5.7. The Institute feels that it is essential, within any regeneration in this area, that the opportunity is taken to ensure that any developments do not add to the current inequalities experienced by residents and that the proposed plans maximise the potential to improve health and reduce inequalities.
5.8. Whilst the current plans address the economic, tourism and architectural potential of the area they need to be linked with health to ensure that the potential to improve the health status of the population within this area, via the above mechanisms, is realised.
5.9. The Institute feels that the best way to achieve this is via a Health Impact Assessment.
6. Health Impact Assessment (HIA)
6.1. Health Impact Assessment is a methodology which identifies and judges the potential positive and negative health effects of policies and plans in order that positive effects may be enhanced and secured and that measures to mitigate any negative effects may be explored.
6.2. The Institute of Public Health has led a number of developments in HIA, on behalf of the Departments of Health, North and South. This has included the production of guidance on conducting a HIA, two major conferences, the development of a training programme and work to help others carry out health impact assessments. The Institute has also been involved in research looking at the local environment and it’s importance in terms of social capital and health and the effects of transport and employment on health.
6.3. HIAs have been carried out successfully on a number of regeneration/land use plans in the UK with positive outcomes.
6.4. An excellent example of this is in the South-East of London where a development had been proposed for Lewisham town centre to bring forward a major high quality, high profile, mixed-use development incorporating retail, residential, commercial, and leisure uses. The Borough of Lewisham is placed within the worst 20% of deprived areas in England.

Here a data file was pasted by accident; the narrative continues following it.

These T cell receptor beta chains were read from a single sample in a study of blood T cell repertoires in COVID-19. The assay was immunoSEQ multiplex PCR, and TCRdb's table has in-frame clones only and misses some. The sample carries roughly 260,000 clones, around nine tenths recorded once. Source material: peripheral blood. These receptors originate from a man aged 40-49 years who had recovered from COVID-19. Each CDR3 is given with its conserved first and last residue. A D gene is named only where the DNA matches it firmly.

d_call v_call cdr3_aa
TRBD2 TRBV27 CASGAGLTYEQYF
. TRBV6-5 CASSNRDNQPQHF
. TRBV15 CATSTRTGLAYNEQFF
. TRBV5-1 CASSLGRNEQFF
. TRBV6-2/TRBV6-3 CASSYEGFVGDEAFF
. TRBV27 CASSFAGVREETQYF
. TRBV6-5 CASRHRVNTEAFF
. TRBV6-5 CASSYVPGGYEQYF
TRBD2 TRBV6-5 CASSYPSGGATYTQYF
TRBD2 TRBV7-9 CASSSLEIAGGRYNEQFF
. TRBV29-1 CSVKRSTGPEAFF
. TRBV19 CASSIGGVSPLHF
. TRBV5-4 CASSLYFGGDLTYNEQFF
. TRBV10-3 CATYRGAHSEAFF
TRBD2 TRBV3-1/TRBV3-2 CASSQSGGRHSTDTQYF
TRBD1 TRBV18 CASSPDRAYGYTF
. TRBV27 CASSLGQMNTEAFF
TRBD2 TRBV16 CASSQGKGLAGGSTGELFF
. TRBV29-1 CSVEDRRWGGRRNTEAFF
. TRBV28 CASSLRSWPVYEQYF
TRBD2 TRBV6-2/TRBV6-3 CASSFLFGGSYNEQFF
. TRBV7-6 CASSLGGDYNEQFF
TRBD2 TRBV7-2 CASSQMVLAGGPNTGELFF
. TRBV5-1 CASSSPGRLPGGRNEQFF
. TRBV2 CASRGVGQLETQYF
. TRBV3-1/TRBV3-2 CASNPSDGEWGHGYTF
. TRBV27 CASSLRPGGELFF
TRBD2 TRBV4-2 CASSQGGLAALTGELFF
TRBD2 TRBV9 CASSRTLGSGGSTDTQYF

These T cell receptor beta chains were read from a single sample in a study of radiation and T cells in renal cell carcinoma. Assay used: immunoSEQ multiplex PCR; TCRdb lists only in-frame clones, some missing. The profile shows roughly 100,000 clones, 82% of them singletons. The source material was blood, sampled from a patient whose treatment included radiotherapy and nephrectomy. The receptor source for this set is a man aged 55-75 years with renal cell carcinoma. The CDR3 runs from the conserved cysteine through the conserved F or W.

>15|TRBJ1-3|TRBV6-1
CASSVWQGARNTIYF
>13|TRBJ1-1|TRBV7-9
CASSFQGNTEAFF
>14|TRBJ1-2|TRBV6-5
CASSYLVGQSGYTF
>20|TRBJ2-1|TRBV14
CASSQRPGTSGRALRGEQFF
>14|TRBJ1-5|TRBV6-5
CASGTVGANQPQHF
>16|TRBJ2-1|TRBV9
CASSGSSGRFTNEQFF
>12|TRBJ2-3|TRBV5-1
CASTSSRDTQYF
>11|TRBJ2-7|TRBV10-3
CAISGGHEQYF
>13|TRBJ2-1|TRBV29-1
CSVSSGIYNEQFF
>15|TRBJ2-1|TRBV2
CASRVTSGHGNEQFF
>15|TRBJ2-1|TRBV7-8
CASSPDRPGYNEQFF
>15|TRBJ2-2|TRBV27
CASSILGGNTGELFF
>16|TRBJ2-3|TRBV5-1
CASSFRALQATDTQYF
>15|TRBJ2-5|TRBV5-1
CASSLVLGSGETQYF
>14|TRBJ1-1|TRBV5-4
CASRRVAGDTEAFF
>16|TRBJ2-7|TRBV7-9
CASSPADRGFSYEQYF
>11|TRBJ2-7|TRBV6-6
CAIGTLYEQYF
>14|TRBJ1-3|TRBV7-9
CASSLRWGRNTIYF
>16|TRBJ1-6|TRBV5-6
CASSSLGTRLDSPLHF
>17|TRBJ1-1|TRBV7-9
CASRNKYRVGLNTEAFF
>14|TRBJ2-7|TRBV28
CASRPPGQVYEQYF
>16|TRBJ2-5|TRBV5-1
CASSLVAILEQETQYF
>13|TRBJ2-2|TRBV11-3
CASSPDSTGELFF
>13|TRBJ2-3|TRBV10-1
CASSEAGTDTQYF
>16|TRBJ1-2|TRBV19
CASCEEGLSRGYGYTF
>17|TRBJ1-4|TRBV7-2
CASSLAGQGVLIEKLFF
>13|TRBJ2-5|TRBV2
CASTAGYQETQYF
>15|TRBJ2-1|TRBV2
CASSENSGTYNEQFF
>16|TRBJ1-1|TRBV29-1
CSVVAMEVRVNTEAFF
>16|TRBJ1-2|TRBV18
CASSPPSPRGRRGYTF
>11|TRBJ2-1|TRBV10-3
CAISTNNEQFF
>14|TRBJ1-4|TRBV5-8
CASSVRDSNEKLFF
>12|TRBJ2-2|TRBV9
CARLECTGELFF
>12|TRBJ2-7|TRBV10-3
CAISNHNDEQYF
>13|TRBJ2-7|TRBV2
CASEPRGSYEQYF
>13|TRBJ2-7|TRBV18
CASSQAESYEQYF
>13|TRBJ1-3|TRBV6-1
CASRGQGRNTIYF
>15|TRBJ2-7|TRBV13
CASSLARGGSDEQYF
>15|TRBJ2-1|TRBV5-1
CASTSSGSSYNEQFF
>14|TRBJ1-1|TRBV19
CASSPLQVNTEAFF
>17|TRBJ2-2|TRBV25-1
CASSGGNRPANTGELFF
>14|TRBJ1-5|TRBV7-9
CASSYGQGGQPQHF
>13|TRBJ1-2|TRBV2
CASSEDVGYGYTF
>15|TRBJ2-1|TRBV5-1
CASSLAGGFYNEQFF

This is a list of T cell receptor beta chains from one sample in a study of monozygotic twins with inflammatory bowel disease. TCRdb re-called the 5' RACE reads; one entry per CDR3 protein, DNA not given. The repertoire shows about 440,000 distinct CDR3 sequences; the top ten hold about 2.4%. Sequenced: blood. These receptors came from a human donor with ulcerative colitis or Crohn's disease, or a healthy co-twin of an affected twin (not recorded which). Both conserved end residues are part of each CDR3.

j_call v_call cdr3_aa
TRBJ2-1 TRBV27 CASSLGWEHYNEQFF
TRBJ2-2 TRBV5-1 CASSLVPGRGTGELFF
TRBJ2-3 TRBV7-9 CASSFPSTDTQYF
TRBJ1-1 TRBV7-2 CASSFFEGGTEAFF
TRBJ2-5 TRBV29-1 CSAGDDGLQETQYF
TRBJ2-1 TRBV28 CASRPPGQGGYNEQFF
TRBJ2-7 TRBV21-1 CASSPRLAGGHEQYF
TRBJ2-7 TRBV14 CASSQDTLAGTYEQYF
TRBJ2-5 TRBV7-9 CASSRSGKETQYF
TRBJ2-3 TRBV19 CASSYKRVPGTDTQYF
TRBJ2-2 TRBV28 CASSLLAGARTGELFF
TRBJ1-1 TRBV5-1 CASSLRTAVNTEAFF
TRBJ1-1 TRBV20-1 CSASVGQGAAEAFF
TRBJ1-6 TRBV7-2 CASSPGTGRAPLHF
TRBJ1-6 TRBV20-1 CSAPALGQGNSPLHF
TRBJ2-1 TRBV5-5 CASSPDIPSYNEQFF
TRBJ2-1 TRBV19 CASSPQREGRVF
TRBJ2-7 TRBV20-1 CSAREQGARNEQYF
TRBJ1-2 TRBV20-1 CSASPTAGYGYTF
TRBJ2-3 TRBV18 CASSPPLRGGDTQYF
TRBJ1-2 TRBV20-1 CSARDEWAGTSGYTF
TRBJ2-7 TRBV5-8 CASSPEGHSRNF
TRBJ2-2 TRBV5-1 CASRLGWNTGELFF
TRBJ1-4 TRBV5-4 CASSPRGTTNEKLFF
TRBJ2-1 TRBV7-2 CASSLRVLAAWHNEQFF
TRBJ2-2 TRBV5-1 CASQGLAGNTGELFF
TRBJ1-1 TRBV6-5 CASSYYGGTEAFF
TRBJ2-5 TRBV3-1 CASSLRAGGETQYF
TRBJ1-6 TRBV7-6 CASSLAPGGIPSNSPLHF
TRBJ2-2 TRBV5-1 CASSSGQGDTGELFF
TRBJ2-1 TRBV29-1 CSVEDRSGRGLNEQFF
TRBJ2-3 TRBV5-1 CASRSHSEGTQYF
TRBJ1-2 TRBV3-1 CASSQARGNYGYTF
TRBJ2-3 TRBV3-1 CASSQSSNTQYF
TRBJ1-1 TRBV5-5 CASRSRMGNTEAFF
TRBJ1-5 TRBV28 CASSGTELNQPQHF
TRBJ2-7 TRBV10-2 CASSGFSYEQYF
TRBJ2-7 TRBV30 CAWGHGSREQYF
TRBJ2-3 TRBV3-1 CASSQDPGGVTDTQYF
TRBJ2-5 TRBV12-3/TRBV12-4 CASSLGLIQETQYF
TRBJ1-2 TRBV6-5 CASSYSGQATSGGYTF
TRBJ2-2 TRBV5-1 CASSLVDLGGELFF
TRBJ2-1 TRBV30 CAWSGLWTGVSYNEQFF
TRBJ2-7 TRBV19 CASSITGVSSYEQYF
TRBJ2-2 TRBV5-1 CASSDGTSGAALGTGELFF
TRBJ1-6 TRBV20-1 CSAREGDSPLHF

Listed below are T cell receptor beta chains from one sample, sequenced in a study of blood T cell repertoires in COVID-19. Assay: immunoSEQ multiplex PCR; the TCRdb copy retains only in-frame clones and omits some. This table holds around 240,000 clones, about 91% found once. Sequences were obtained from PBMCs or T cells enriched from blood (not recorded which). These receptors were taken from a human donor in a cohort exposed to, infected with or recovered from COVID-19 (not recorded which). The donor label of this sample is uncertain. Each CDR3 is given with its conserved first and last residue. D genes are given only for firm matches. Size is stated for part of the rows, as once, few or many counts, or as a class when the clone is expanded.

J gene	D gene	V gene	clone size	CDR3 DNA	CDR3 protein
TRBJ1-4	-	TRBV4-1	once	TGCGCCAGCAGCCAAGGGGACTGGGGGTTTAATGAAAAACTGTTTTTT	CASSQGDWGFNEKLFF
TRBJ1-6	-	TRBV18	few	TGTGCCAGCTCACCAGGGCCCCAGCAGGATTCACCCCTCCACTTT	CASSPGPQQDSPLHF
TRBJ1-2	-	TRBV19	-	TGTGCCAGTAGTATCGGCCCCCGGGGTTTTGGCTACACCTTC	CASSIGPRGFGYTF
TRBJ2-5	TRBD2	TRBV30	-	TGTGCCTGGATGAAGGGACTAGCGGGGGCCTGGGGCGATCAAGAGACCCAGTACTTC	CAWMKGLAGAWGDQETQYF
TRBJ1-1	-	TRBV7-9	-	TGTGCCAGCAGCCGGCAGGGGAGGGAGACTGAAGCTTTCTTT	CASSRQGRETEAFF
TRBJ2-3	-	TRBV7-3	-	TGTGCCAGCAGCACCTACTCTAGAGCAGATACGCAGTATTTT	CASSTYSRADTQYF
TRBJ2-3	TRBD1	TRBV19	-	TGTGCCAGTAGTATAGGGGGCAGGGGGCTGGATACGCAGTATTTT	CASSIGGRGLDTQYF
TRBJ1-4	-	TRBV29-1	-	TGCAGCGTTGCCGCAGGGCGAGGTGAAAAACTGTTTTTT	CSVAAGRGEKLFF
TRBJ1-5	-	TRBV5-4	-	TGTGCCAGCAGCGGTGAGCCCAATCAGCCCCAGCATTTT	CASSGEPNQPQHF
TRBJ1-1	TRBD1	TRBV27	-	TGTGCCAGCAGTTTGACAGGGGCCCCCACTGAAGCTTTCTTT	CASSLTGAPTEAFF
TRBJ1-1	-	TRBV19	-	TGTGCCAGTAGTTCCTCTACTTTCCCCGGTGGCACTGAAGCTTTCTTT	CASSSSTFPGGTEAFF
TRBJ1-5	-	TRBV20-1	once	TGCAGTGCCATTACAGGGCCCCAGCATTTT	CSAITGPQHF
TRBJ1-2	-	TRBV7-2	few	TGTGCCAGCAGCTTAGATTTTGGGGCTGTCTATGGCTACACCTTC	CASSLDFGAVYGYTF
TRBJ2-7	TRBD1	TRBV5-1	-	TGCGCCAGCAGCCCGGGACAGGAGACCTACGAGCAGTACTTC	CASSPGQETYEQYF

6.5. A HIA was identified as appropriate to make recommendations on how to encourage and support positive change within the area. The Urban Renaissance Lewisham (URL) board funded Lewisham Primary Care Trust to commission a HIA. Key people such as local residents, community groups and the business community were involved in the process.
6.6. The HIA considered both the construction and operation phase and identified specific areas for which recommendations were made to mitigate negative and maximize positive impacts on health. Some of the key areas identified were;
• Development issues
• Air Pollution
• Community safety – specifically looking at ‘designing out’ crime through design lead solutions.
• Road Traffic injuries
• Physical activity and access to food
• Community severance
6.7. The strongest theme that emerged from this consultation was communication. As a result the recommendations highlighted the communications actions required for each key theme to ensure all informants were fully aware of all developments.
6.8. Thus we can see that HIA contributes to creating healthy neighbourhoods through sustainable urban design. The Institute, in conjunction with the Investing for Health Team at DHSSPS, has recently produced guidelines on how to undertake a HIA. This could be used as a framework for an HIA on the two master plans in question.
7.1. The Institute feels that a full Health Impact Assessment should be carried out on the plans for the regeneration of the North West and North East quarters of Belfast to ensure that the plans do not negatively impact on health and health inequalities and maximise opportunities for health improvement and reduction of health inequalities in these areas.
7.2. The Institute feels that, in their current state, these masterplans represent an ideal opportunity for this assessment to be carried out. There is clear potential to adapt the plans at this stage in light of any recommendations that may result from the assessment.
7.3. The Institute has produced guidelines on conducting an HIA, in conjunction with the Investing for Health Team at DHSSPS, which gives a suitable framework against which such an assessment could be undertaken.
7.4. The Institute would be happy to engage with the Department of Social Development and other stakeholders in taking forward such a process.
7.5. We welcome the opportunity to participate in this consultation process. If you require any further information or wish to discuss this submission further please do not hesitate to contact us.